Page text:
autopilot behaviour

Autopilot behaviour happens to us all.  It’s all of those behaviours you do without even thinking.  

Acceptance and Commitment Therapy (ACT) is particularly interested in this behaviour because it often gets in the way of you having a rich, fulfilling life.

Sometimes it’s like you’ve morphed into a zombie and you are sleepwalking yourself into Hell. When you wake up it can be too late and leaves you dealing with the aftermath.

Shiny Head

What things do you do on autopilot?  Here’s a couple of mine:

When I’m having a shower, I often can’t remember if I’ve washed my hair or not.  

Now, if you’ve seen me, you know that I have an “upside down head. ”

I’m bald as a baby on top but have a beard.  You might even wonder why I bother with shampoo.  A question I’m increasingly asking myself.

At the end of my shower I click out of autopilot and have to look at the shampoo bottle to see if I’ve used it.  Mostly I have, but can’t remember doing so – weird eh?!

My next autopilot is eating.  Honestly, I can inhale a packet of Maltesers and not even taste them.  

Sometimes I wonder what the point of eating them really was, given I derived zero pleasure as I wasn’t paying attention and I can very much do without the calories!

Autopilot Behaviour Hell

Autopilot behaviours can be harmless.  Sometimes they’re not.

Often, if you are feeling stressed or you’re struggling with difficult feelings, flicking on Autopilot is one way to manage the discomfort.  It usually works.

For example, coming home from work you feel stressed so you crack open a bottle of wine (Malbec, I like Malbec) and autopilot the bottle away.  You feel better.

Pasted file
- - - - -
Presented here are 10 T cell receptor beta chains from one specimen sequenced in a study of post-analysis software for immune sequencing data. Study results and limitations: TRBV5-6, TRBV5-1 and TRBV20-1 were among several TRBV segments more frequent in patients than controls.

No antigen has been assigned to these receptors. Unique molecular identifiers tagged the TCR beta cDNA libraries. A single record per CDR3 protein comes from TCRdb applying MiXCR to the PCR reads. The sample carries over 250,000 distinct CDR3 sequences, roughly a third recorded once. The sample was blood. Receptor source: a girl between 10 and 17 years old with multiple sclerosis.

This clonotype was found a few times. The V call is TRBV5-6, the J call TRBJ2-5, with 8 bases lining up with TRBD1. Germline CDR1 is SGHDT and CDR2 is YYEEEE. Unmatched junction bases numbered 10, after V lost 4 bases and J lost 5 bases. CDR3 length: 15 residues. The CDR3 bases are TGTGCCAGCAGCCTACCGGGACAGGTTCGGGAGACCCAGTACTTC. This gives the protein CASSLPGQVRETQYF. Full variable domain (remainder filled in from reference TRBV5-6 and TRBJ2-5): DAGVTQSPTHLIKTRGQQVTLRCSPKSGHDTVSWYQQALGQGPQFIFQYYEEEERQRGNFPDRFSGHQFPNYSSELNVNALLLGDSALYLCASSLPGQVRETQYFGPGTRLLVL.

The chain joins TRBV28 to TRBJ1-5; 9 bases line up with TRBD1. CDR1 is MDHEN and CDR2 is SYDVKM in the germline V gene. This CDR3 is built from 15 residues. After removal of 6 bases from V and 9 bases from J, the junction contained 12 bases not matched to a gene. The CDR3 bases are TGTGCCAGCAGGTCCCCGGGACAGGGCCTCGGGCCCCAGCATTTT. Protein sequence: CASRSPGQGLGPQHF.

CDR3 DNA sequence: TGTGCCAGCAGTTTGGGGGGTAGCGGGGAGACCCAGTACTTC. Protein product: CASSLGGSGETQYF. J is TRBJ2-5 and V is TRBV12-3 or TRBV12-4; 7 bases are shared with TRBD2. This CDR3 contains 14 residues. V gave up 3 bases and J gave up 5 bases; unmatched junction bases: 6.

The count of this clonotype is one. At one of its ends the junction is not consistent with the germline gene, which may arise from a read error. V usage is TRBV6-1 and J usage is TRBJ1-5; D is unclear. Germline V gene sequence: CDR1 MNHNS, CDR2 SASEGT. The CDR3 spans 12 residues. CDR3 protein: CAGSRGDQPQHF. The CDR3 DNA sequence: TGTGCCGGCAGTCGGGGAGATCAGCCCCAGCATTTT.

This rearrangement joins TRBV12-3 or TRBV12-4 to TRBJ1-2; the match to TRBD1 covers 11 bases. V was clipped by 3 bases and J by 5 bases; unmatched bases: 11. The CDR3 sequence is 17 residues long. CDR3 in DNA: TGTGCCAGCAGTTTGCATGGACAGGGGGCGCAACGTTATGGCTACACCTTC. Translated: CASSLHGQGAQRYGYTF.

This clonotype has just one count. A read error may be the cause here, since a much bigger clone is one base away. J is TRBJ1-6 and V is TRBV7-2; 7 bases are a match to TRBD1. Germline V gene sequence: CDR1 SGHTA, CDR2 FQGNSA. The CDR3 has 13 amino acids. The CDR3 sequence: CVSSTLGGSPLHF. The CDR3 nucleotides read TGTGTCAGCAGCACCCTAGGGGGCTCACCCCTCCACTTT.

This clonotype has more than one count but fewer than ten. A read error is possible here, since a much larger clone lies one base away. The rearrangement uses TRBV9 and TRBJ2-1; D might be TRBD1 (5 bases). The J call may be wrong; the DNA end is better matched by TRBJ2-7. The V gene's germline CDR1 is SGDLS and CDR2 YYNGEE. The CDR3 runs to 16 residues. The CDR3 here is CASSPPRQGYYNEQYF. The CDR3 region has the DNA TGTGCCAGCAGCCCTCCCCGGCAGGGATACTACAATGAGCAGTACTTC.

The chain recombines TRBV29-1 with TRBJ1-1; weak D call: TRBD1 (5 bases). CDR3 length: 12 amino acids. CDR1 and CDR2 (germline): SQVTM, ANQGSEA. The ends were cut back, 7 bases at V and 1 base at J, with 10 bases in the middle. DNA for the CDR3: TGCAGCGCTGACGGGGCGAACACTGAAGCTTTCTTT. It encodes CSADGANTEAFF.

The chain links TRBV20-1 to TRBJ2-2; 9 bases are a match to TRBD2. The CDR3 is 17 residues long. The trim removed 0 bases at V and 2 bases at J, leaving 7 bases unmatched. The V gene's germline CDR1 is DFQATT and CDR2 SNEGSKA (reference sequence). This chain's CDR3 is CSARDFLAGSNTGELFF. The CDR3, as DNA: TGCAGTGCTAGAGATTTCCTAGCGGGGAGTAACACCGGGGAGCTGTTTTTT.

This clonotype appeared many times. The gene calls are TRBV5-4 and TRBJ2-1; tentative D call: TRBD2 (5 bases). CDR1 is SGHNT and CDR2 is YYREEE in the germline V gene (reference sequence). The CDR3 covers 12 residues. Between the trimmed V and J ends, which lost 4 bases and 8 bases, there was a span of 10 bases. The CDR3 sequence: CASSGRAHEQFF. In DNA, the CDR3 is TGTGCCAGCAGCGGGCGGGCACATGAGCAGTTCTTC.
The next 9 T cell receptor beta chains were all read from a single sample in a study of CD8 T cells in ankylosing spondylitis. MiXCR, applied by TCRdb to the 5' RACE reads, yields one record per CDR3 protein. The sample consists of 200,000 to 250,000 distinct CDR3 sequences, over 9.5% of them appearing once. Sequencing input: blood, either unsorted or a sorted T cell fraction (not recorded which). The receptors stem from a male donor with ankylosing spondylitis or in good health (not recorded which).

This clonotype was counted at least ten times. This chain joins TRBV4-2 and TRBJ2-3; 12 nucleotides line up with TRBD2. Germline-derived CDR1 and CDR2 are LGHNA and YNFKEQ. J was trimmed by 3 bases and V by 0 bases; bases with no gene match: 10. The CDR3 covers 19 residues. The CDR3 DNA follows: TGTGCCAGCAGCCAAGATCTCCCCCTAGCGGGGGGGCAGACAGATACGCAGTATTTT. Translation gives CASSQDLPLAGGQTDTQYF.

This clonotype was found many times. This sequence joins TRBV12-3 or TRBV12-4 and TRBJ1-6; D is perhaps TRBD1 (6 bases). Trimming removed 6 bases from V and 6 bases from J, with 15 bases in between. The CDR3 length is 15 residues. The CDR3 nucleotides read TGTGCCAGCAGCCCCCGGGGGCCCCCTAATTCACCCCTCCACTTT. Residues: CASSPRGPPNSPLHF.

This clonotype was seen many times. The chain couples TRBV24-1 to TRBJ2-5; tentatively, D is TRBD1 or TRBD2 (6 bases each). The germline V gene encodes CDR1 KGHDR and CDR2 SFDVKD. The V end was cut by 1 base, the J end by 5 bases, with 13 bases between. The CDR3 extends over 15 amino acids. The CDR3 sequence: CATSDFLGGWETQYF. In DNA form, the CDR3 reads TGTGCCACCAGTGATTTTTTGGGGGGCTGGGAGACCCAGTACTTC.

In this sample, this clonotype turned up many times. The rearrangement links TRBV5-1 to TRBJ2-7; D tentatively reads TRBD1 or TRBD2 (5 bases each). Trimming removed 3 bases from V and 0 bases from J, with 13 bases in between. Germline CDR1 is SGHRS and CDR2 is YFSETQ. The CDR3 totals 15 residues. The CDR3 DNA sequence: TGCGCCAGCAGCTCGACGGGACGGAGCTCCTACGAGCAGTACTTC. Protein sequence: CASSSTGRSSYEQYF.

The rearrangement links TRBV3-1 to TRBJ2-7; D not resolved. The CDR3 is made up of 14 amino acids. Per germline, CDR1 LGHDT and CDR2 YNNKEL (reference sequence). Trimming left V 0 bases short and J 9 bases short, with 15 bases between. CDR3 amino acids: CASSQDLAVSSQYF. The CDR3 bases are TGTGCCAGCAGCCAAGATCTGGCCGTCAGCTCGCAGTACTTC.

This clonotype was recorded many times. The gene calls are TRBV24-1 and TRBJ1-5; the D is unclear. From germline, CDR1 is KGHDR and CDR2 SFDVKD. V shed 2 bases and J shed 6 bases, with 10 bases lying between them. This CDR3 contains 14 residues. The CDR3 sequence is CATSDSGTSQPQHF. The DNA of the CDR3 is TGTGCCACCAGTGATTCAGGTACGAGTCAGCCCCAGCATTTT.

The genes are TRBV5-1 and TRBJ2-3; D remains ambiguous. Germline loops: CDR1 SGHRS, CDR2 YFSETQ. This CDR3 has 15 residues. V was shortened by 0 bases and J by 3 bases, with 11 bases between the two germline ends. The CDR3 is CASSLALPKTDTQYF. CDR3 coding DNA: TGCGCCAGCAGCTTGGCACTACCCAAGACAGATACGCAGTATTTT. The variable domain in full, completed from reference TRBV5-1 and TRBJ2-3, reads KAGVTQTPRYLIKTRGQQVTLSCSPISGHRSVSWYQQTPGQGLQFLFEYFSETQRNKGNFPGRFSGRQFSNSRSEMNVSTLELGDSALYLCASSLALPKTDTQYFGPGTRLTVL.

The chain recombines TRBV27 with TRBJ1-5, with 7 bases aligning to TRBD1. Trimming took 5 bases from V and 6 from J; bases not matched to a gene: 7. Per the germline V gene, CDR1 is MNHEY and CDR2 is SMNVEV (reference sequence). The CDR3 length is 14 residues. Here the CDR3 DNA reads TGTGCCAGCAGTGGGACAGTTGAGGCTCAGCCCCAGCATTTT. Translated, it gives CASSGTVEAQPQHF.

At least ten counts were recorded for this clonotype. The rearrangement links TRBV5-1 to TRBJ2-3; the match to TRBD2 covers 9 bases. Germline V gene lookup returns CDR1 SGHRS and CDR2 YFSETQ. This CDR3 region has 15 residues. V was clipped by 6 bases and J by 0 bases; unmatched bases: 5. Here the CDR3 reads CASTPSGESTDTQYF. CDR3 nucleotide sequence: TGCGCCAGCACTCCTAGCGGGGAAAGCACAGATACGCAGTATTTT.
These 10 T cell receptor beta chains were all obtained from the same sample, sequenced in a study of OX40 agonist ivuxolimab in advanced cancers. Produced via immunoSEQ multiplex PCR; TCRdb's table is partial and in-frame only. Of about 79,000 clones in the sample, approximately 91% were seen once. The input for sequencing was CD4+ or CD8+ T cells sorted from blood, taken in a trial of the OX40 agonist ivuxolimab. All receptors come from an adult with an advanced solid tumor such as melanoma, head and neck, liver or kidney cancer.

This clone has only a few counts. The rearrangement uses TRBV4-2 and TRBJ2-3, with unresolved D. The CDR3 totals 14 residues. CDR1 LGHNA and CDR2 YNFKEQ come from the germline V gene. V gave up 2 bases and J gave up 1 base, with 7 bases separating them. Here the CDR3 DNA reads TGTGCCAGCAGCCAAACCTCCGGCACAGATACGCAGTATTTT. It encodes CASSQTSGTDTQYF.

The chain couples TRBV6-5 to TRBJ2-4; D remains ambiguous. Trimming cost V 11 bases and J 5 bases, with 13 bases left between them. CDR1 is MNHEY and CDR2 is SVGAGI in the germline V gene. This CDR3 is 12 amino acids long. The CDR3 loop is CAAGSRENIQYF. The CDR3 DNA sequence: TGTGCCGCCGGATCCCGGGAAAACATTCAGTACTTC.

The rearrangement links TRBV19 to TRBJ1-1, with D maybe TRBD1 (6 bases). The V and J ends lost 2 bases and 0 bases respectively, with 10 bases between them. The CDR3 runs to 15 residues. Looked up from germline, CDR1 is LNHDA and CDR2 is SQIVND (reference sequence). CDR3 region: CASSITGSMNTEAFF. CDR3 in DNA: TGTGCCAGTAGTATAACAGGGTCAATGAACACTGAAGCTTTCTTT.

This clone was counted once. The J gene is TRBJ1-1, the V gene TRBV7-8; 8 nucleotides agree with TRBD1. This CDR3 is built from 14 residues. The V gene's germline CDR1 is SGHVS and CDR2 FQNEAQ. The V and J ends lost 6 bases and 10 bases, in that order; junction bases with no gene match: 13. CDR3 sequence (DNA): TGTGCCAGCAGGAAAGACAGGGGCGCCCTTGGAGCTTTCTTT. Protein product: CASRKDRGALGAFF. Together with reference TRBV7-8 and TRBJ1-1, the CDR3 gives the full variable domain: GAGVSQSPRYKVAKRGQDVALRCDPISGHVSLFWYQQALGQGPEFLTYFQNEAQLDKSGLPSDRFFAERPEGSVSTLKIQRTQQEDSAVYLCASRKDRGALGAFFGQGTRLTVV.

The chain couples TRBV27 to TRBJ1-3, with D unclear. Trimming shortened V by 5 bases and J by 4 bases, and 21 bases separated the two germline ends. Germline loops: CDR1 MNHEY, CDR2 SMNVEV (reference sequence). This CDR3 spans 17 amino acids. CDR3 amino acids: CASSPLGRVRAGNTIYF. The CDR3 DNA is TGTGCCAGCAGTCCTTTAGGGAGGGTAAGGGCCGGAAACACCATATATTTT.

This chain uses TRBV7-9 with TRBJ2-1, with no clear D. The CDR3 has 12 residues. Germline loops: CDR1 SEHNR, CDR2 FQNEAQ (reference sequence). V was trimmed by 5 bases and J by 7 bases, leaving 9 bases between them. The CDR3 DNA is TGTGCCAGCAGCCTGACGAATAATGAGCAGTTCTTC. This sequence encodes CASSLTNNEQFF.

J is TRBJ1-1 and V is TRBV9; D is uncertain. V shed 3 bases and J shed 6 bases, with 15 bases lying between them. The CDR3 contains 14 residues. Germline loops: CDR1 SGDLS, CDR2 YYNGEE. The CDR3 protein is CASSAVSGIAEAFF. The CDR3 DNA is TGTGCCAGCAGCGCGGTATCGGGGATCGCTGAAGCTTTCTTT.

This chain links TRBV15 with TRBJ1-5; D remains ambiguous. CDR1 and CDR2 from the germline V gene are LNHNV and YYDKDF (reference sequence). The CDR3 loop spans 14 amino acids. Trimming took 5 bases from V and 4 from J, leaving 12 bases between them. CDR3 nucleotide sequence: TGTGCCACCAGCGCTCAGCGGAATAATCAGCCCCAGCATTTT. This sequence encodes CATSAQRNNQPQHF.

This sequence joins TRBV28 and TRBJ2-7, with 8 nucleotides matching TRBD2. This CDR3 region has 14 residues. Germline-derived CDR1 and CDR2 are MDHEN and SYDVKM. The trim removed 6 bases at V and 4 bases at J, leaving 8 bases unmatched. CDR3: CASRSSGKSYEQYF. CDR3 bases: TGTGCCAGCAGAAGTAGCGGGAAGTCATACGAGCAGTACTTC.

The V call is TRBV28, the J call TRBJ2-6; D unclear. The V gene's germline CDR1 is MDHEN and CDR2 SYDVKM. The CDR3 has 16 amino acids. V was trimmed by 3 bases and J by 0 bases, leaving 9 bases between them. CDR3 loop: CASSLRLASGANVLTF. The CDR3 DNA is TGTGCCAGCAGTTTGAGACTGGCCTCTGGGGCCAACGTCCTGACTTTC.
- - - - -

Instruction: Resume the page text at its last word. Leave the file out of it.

When you wake up the next day you feel worse.  It makes the time at work even harder.

When you get home from work, you crack open a bottle of wine because the day was so stressful and the wine helps your feelings go away.

The next day you wake up groggy…

Around and around it goes (watch this video).

And before you know it you’ve got an issue with alcohol and you’ve pickled your liver.  Damn that autopilot!

Autopilot Behaviour With Your Other Half

Autopilot shows up in relationships too.

The 2 most common autopilots in a relationship are shouting and withdrawing. 

If you’re in a relationship, chances are one of you is the shouter (maximiser) and one of you is the withdrawer (minimiser).

When you get into conflict, you are likely to hit the “Play” button and switch to autopilot.

I used to be terrible for this as a younger man.  When things got heated, I’d shut down and withdraw, which drove my partner totally mad.  I felt better.  She shouted more, and she felt better.  The relationship got worse.

Fortunately, I’ve now learnt another way, because living with another in that manner was painful.

The Pause Button

The antidote to autopilot is the pause button.  This is where you hit pause, wake up, stand back and notice what the feck is going on.

It takes practise and it’s entirely doable.  

Like any superhero, the pause button has an Ally that can help too.  Values.

When you hit pause, the question I want you to ask yourself is “Is what I’m doing going to take me towards what’s important in my life?”

If not, then it’s time to stop and do the thing that will bring you back to the direction that you want to go.

How do you work out what your values are?  Read this blog post and do the exercise suggested in it.

Not All Autopilots Are Bad

It’s normal to go on autopilot sometimes.  What I’m encouraging you to do here is get the balance right.  If you can focus on what’s important and spot when autopilot has clicked in then you’re on to a winner.

I guess therapy is a great way of pressing the pause button, standing back and noticing what’s going on in your life.  I use Acceptance and Commitment Therapy to help clients do that.

If you’re interested in looking at your autopilot behaviour with Acceptance and Commitment Therapy, then give me a shout, I’ll happily do that piece of work with you.

Now, time for some conscious Malteser eating…

Read The Book

The Happiness Trap by Russ Harris* is probably the most approachable read if you want to find out more about Acceptance and Commitment Therapy.  Russ does a great job of keeping it simple.

Do The Course

If you want to learn about ACT in more depth, then I offer an introductory online course.  You will get the fundamentals of ACT and plenty of exercises to apply it to your own life.  All from the comfort of your own sofa!  Click here to find out more.

*affiliate link

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